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Think Like a Client to Grow a Healthy Practice

You won’t always be the low man on the totem pole. One day, you will have clients of your own, IF you really want to. With so much emphasis placed on research, document review, and shadowing occurring in the first years of a lawyer’s career, it is imperative for the lawyer to take the initiative to increase her exposure and interaction with clients. Often, young lawyers hear their supervisors say they should focus primarily on doing “good work”. In other words, the last thing they would want you to do is to spend time building relationships with clients and potential…

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South Carolina Women Lawyers Association - April President’s Message

April 14, 2015 is Equal Pay Day.  Here are the reasons why this day should matter to everyone reading this letter. The History.  Prior to 1963, it was legal for employers in the United States to pay women less than men for the same job.  In 1963, women were earning 59% of what men were paid.  Congress enacted the Equal Pay Act to eliminate this inequality. The Present.  It has been over 50 years after the passage of the Equal Pay Act and women still do not have pay equality. In 2013, among full-time, year-round workers, women were paid only…

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Recap: Building Her Power Base: Improving Diversity on Law Reviews

Ms. JD and NYU Law Review sat down on 2/25 to discuss our collaboration and the launch of the 2015 Law Review Diversity Survey. The survey examines how women and minorities are represented on law reviews nationwide. During the event we discussed the importance of law review membership and leadership, andsuggestions about how to increase the presence of women and minority law students on law reviews.     [View the story "Building Her Power Base: Improving Diversity on Law Reviews" on Storify]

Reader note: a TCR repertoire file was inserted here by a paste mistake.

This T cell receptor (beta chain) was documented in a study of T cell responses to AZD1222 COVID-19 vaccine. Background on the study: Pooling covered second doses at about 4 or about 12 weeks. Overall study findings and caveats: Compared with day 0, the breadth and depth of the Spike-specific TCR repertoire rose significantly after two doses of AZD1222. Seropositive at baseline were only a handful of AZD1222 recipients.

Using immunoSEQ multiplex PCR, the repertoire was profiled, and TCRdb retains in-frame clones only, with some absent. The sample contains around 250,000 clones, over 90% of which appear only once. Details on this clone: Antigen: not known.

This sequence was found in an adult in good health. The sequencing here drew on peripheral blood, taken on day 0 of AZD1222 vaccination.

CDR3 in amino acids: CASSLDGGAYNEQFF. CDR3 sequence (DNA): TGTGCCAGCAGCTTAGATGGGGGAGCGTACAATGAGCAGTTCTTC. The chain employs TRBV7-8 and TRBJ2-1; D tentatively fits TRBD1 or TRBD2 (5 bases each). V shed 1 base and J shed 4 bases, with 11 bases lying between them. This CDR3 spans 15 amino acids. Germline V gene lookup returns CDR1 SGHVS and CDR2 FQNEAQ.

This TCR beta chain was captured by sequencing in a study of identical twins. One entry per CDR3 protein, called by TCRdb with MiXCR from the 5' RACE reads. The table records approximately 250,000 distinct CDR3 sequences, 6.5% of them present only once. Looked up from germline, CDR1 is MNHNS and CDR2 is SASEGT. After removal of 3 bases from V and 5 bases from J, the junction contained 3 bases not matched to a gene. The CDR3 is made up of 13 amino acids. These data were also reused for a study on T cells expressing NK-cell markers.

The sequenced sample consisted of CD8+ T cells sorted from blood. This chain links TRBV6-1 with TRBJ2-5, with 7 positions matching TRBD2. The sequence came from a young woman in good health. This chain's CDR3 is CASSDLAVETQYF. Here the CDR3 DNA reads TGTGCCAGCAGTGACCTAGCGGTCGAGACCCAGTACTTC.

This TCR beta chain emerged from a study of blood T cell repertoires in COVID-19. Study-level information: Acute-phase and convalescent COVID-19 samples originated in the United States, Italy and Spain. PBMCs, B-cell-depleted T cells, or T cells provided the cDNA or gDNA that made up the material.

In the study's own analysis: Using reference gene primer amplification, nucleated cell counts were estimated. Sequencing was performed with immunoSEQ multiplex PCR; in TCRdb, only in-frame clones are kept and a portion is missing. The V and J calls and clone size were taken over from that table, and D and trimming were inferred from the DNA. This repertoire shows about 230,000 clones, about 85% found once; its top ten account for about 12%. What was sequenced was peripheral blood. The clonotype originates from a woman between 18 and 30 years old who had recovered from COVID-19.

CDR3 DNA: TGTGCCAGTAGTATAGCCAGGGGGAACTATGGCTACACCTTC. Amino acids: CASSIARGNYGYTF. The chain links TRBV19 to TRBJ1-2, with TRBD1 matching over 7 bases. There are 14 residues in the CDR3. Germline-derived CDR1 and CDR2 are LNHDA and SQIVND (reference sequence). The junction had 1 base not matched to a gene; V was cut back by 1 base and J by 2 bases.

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Recommended Video Podcast Series with Professor Nancy Leong: The RightsCast

On Wednesday, January 28 at 2 p.m. ET, University of Denver Sturm College of Law professor Nancy Leong – a specialist in civil rights, constitutional law and civil procedure – will launch an innovative video podcast series about civil rights called The RightsCast. The first episode will feature a discussion with UC Hastings professor of law Scott Dodson on his new book about United States Supreme Court Justice Ruth Bader Ginsburg.  You can preview their discussion here:  Each week, Professor Leong will speak to a different scholar about his or her research via Google Hangout. That video will then be…

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Supreme Ambitions: A Book Review

David Lat, of Above the Law and Underneath Their Robes fame, has released his first novel, Supreme Ambitions. The protagonist, Audrey Coyne, is a smart but socially underdeveloped baby lawyer. After graduating from Harvard and Yale Law School, Audrey takes a clerkship with her judicial idol, Judge Christina Wong Stinson, a rare conservative on the Ninth Circuit Court of Appeals. Audrey’s dream is to one day clerk for a Supreme Court justice, and she thinks Judge Stinson may be her ticket to that prestigious clerkship and the perks that come with it. But clerking isn’t all Audrey thought it would…